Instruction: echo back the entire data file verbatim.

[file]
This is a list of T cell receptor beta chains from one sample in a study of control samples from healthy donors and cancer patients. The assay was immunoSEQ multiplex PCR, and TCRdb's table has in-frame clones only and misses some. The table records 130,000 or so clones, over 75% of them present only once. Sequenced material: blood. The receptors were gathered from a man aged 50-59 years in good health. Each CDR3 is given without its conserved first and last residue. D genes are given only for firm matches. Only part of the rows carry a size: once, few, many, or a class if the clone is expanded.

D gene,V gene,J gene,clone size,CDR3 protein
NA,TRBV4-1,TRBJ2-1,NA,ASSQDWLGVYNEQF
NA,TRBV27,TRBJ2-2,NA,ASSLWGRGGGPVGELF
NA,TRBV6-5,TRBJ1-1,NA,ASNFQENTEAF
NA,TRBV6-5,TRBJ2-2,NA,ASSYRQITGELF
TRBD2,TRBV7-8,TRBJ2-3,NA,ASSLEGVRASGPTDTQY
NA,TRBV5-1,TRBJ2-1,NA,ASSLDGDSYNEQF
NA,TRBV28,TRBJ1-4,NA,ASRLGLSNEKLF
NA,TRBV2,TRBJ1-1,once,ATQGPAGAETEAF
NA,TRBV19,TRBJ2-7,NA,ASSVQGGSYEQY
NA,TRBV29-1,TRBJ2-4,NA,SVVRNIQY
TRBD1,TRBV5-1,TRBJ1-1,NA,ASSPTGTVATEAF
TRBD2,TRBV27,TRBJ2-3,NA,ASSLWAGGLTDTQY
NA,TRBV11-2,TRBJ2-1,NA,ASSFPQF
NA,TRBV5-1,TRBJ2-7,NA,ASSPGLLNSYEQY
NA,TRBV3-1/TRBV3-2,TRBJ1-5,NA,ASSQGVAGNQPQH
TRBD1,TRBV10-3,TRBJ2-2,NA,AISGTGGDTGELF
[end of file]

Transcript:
This is a list of T cell receptor beta chains from one sample in a study of control samples from healthy donors and cancer patients. The assay was immunoSEQ multiplex PCR, and TCRdb's table has in-frame clones only and misses some. The table records 130,000 or so clones, over 75% of them present only once. Sequenced material: blood. The receptors were gathered from a man aged 50-59 years in good health. Each CDR3 is given without its conserved first and last residue. D genes are given only for firm matches. Only part of the rows carry a size: once, few, many, or a class if the clone is expanded.

D gene,V gene,J gene,clone size,CDR3 protein
NA,TRBV4-1,TRBJ2-1,NA,ASSQDWLGVYNEQF
NA,TRBV27,TRBJ2-2,NA,ASSLWGRGGGPVGELF
NA,TRBV6-5,TRBJ1-1,NA,ASNFQENTEAF
NA,TRBV6-5,TRBJ2-2,NA,ASSYRQITGELF
TRBD2,TRBV7-8,TRBJ2-3,NA,ASSLEGVRASGPTDTQY
NA,TRBV5-1,TRBJ2-1,NA,ASSLDGDSYNEQF
NA,TRBV28,TRBJ1-4,NA,ASRLGLSNEKLF
NA,TRBV2,TRBJ1-1,once,ATQGPAGAETEAF
NA,TRBV19,TRBJ2-7,NA,ASSVQGGSYEQY
NA,TRBV29-1,TRBJ2-4,NA,SVVRNIQY
TRBD1,TRBV5-1,TRBJ1-1,NA,ASSPTGTVATEAF
TRBD2,TRBV27,TRBJ2-3,NA,ASSLWAGGLTDTQY
NA,TRBV11-2,TRBJ2-1,NA,ASSFPQF
NA,TRBV5-1,TRBJ2-7,NA,ASSPGLLNSYEQY
NA,TRBV3-1/TRBV3-2,TRBJ1-5,NA,ASSQGVAGNQPQH
TRBD1,TRBV10-3,TRBJ2-2,NA,AISGTGGDTGELF